John Chambers' video vision: Shortsighted

Cisco Systems wants us to believe that video is "the killer app," but the Web and, indeed, its own product strategy, suggest that shorter-form communication is the key to its future.

Cisco Systems CEO John Chambers calls video "the killer app," but apparently, he hasn't been paying attention to trends on the Web, or even to his company's own emerging-collaboration story .

Video, while great, takes too long. We e-mail, instant-message, and tweet for a reason: it's short and to the point. Who has time to watch a video each them they want to communicate?

Perhaps even more critically, as Hampus Jakobsson pointed out to me (over Twitter, no less), video "requires full attention--the scarcest of all resources."

Cisco gets this. At least, groups within Cisco get this. That's why Cisco Senior Vice President Doug Dennerline's WebEx team has been adding presence and instant messaging through Jabber, e-mail through PostPath, and more to its Web-conferencing suite.

It's also why Cisco will almost certainly add some form of office productivity suite to WebEx, despite protestations to the contrary from Alex Hadden-Boyd, director of marketing for the collaboration software group at Cisco. (Apparently, Hadden-Boyd didn't see the memo from his boss, Dennerline.)

Zoho, anyone?

Zoho is a leading competitor to Google Apps and, in many areas, actually surpasses Google Apps. While some of Zoho's applications directly overlap with Cisco's current products, the sheer breadth (and, in some cases, depth) of its office productivity and collaboration story must be intriguing to acquisition-hungry Cisco .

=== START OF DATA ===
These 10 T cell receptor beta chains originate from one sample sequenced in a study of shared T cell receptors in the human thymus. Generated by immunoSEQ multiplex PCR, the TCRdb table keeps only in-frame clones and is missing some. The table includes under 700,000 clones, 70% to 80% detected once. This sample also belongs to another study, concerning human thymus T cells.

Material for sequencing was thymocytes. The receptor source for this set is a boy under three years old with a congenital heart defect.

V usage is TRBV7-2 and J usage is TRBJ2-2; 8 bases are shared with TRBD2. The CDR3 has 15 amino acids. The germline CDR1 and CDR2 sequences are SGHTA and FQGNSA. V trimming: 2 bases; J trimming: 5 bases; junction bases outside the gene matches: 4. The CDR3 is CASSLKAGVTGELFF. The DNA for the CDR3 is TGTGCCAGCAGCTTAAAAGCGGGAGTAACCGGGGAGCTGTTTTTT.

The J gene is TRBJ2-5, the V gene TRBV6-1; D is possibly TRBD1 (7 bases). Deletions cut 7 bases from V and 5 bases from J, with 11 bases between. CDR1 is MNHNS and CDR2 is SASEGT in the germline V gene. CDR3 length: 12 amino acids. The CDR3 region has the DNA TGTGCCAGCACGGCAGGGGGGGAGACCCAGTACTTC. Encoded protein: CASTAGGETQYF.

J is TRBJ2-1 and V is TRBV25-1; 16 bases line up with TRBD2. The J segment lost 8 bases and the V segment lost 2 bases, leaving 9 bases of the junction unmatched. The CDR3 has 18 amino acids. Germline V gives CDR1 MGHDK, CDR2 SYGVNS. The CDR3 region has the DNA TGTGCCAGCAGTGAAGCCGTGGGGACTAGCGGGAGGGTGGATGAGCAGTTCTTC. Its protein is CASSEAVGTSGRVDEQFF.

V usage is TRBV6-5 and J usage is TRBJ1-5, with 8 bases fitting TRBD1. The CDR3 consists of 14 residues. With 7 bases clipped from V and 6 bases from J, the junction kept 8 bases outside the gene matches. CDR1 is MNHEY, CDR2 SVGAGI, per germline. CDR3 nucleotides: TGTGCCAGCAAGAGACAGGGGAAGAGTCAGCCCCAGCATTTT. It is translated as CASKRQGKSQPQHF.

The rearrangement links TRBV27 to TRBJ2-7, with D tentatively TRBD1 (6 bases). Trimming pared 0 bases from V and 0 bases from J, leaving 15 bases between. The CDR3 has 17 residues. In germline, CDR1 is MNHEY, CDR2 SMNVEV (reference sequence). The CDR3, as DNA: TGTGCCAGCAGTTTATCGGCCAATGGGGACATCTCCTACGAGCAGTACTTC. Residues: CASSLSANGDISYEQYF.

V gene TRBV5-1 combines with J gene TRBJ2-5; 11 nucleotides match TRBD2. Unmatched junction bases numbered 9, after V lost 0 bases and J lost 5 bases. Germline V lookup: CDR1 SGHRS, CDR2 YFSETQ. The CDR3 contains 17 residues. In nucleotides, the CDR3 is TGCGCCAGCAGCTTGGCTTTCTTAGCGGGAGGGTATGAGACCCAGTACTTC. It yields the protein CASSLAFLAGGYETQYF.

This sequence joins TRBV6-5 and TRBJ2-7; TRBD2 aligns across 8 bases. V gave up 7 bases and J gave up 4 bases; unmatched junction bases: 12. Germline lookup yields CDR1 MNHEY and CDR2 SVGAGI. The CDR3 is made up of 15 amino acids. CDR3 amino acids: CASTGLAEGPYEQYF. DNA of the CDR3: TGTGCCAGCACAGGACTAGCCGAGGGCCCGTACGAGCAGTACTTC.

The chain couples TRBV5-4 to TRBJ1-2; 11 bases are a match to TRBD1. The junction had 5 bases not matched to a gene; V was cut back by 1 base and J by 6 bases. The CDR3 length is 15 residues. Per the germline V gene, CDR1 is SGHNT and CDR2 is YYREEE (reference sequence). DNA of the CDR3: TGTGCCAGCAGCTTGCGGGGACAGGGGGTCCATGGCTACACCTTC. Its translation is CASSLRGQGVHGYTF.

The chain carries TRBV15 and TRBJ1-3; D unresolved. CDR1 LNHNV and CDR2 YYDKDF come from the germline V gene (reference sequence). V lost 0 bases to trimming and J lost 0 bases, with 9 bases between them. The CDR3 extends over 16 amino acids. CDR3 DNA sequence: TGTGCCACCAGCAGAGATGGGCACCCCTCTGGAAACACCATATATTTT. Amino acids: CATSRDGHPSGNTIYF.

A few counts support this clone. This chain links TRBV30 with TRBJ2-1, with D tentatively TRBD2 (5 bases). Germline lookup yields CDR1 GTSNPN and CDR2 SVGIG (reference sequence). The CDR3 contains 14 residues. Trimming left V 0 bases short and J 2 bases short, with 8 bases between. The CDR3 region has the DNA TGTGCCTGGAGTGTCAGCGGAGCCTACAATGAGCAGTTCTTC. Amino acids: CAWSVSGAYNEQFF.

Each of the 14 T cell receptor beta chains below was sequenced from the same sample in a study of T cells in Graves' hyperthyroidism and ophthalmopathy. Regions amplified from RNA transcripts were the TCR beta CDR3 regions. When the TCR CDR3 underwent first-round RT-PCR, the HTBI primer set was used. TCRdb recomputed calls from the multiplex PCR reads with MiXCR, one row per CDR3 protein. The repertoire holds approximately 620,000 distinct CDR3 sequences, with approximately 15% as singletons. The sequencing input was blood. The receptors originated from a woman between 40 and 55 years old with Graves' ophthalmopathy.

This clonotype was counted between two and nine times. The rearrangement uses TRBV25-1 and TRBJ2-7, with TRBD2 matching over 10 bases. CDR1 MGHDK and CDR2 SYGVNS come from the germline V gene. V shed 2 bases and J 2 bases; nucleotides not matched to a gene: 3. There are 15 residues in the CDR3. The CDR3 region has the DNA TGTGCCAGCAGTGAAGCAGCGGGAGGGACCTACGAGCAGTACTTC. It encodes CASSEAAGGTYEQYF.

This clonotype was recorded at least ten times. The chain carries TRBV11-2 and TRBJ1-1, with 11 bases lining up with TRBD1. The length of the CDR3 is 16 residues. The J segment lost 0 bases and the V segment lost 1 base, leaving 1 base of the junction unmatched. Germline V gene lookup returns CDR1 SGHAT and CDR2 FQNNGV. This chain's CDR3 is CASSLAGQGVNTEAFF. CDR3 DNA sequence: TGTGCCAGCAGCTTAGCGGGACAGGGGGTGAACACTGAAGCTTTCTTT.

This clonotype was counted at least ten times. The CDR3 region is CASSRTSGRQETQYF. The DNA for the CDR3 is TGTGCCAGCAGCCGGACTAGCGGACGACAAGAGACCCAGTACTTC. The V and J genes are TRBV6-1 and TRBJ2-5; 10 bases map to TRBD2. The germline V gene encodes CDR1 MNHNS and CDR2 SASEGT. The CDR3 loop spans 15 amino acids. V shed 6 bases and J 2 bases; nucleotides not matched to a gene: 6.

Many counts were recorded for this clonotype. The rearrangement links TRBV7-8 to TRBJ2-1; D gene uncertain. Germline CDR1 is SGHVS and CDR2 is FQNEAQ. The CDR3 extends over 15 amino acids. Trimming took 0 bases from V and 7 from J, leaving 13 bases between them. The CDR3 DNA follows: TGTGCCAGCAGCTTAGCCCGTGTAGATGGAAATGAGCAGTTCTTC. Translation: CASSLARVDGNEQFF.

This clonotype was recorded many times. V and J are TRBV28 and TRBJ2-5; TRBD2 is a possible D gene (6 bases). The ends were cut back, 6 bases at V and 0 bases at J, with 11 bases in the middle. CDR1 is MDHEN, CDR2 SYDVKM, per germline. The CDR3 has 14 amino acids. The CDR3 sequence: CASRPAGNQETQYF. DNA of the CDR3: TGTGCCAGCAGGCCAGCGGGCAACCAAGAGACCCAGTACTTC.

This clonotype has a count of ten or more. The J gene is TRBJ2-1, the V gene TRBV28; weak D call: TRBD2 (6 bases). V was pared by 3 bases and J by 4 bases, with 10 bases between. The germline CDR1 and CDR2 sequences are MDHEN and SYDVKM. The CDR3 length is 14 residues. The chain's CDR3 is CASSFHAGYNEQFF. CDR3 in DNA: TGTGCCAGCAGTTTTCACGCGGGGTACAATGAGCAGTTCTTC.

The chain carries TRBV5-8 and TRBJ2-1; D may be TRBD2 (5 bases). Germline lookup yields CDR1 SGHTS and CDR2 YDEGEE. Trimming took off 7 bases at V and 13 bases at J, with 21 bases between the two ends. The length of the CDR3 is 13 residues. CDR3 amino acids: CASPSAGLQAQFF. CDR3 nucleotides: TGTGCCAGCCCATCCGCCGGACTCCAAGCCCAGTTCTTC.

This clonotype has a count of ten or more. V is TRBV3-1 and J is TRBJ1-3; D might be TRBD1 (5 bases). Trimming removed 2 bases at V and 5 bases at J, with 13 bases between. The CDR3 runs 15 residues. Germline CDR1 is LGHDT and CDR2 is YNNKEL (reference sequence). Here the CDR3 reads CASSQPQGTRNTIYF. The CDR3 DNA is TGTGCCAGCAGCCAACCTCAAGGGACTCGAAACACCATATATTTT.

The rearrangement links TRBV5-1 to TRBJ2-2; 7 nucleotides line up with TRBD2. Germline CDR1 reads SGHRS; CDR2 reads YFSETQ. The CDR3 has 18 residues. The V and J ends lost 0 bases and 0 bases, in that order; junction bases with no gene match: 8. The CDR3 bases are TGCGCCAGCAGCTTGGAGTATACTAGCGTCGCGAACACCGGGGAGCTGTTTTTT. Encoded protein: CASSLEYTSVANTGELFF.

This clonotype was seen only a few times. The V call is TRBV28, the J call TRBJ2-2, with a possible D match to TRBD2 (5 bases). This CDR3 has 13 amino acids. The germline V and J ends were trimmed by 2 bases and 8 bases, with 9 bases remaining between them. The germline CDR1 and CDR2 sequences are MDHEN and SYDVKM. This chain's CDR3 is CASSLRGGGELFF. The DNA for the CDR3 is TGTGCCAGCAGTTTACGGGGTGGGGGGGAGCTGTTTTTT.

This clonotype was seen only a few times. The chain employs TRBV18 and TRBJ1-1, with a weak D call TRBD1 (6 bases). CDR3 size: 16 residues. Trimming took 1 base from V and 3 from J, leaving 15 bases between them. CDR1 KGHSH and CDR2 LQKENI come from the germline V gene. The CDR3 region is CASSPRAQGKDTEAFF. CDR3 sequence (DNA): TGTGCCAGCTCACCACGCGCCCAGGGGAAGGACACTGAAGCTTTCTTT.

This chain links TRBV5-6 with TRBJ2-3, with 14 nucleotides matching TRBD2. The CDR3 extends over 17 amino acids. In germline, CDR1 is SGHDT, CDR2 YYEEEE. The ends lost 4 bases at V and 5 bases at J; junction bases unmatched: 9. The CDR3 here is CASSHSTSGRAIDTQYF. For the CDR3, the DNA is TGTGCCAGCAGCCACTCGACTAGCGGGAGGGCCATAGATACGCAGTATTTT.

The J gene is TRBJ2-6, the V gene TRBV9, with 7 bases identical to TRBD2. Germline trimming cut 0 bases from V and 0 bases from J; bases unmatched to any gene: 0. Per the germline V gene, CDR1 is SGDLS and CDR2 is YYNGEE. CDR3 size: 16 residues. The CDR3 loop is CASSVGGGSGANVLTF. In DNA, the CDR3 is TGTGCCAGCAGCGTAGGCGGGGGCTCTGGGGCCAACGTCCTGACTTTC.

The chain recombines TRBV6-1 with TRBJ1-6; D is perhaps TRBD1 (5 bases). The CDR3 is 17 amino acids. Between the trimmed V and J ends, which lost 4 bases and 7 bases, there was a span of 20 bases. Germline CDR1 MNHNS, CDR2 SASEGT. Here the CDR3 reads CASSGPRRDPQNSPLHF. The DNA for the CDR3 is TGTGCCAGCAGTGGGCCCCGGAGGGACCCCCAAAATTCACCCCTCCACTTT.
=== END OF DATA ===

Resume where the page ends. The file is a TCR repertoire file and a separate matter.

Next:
Some suggest that Google will struggle to make it in the enterprise due to security concerns with Google Apps. Cisco doesn't have that problem. Its brand oozes "enterprise." As such, it may well be Cisco that changes the face of enterprise computing...by initially changing the way we communicate and collaborate within the enterprise.

Just don't hold your breath for video to part the waters. Video has its place, but it's a highly verbose form of communication, and the Web's most popular technologies increasingly teach us to speak sparingly.

Indeed, I think that we'll see Cisco acquire Control Yourself, the company behind open-source Twitter lookalike Identi.ca, before it changes the world through video.


Follow me on Twitter @mjasay.

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About the author

    Matt Asay is chief operating officer at Canonical, the company behind the Ubuntu Linux operating system. Prior to Canonical, Matt was general manager of the Americas division and vice president of business development at Alfresco, an open-source applications company. Matt brings a decade of in-the-trenches open-source business and legal experience to The Open Road, with an emphasis on emerging open-source business strategies and opportunities. He is a member of the CNET Blog Network and is not an employee of CNET. You can follow Matt on Twitter @mjasay.

     

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